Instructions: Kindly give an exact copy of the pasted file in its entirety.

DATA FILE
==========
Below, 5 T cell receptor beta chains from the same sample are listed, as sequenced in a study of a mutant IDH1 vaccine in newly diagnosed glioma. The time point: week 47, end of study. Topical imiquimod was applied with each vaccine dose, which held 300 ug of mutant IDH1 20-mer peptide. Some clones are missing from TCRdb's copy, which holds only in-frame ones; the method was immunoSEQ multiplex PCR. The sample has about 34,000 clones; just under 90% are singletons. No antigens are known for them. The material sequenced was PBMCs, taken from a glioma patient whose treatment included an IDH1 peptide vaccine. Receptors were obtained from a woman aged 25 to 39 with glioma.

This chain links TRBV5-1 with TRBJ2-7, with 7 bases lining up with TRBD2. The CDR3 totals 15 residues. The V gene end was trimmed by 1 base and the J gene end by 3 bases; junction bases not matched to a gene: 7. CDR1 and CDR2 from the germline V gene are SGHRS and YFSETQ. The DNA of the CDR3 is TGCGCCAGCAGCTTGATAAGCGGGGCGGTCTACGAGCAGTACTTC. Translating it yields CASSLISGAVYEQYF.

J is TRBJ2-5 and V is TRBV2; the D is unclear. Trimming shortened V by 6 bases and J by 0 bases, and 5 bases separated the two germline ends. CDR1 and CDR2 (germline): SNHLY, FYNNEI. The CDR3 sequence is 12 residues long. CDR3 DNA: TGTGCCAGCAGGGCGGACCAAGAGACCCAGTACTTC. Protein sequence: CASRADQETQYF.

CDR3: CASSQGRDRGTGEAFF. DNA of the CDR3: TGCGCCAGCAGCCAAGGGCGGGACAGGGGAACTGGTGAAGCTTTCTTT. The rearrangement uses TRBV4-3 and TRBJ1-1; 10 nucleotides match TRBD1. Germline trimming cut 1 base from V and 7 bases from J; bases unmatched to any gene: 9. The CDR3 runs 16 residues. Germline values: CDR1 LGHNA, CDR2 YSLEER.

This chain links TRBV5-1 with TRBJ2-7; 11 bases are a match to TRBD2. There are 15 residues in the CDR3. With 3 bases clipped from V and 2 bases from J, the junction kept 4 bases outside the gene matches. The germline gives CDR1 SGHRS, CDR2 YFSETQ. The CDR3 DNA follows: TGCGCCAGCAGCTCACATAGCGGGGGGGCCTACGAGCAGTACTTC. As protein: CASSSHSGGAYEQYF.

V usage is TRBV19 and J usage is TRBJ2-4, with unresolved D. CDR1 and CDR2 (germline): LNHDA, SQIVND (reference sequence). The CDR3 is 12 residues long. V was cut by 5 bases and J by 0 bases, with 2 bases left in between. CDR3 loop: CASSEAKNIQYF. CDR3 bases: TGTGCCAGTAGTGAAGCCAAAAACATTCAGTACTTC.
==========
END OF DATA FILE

Below, 5 T cell receptor beta chains from the same sample are listed, as sequenced in a study of a mutant IDH1 vaccine in newly diagnosed glioma. The time point: week 47, end of study. Topical imiquimod was applied with each vaccine dose, which held 300 ug of mutant IDH1 20-mer peptide. Some clones are missing from TCRdb's copy, which holds only in-frame ones; the method was immunoSEQ multiplex PCR. The sample has about 34,000 clones; just under 90% are singletons. No antigens are known for them. The material sequenced was PBMCs, taken from a glioma patient whose treatment included an IDH1 peptide vaccine. Receptors were obtained from a woman aged 25 to 39 with glioma.

This chain links TRBV5-1 with TRBJ2-7, with 7 bases lining up with TRBD2. The CDR3 totals 15 residues. The V gene end was trimmed by 1 base and the J gene end by 3 bases; junction bases not matched to a gene: 7. CDR1 and CDR2 from the germline V gene are SGHRS and YFSETQ. The DNA of the CDR3 is TGCGCCAGCAGCTTGATAAGCGGGGCGGTCTACGAGCAGTACTTC. Translating it yields CASSLISGAVYEQYF.

J is TRBJ2-5 and V is TRBV2; the D is unclear. Trimming shortened V by 6 bases and J by 0 bases, and 5 bases separated the two germline ends. CDR1 and CDR2 (germline): SNHLY, FYNNEI. The CDR3 sequence is 12 residues long. CDR3 DNA: TGTGCCAGCAGGGCGGACCAAGAGACCCAGTACTTC. Protein sequence: CASRADQETQYF.

CDR3: CASSQGRDRGTGEAFF. DNA of the CDR3: TGCGCCAGCAGCCAAGGGCGGGACAGGGGAACTGGTGAAGCTTTCTTT. The rearrangement uses TRBV4-3 and TRBJ1-1; 10 nucleotides match TRBD1. Germline trimming cut 1 base from V and 7 bases from J; bases unmatched to any gene: 9. The CDR3 runs 16 residues. Germline values: CDR1 LGHNA, CDR2 YSLEER.

This chain links TRBV5-1 with TRBJ2-7; 11 bases are a match to TRBD2. There are 15 residues in the CDR3. With 3 bases clipped from V and 2 bases from J, the junction kept 4 bases outside the gene matches. The germline gives CDR1 SGHRS, CDR2 YFSETQ. The CDR3 DNA follows: TGCGCCAGCAGCTCACATAGCGGGGGGGCCTACGAGCAGTACTTC. As protein: CASSSHSGGAYEQYF.

V usage is TRBV19 and J usage is TRBJ2-4, with unresolved D. CDR1 and CDR2 (germline): LNHDA, SQIVND (reference sequence). The CDR3 is 12 residues long. V was cut by 5 bases and J by 0 bases, with 2 bases left in between. CDR3 loop: CASSEAKNIQYF. CDR3 bases: TGTGCCAGTAGTGAAGCCAAAAACATTCAGTACTTC.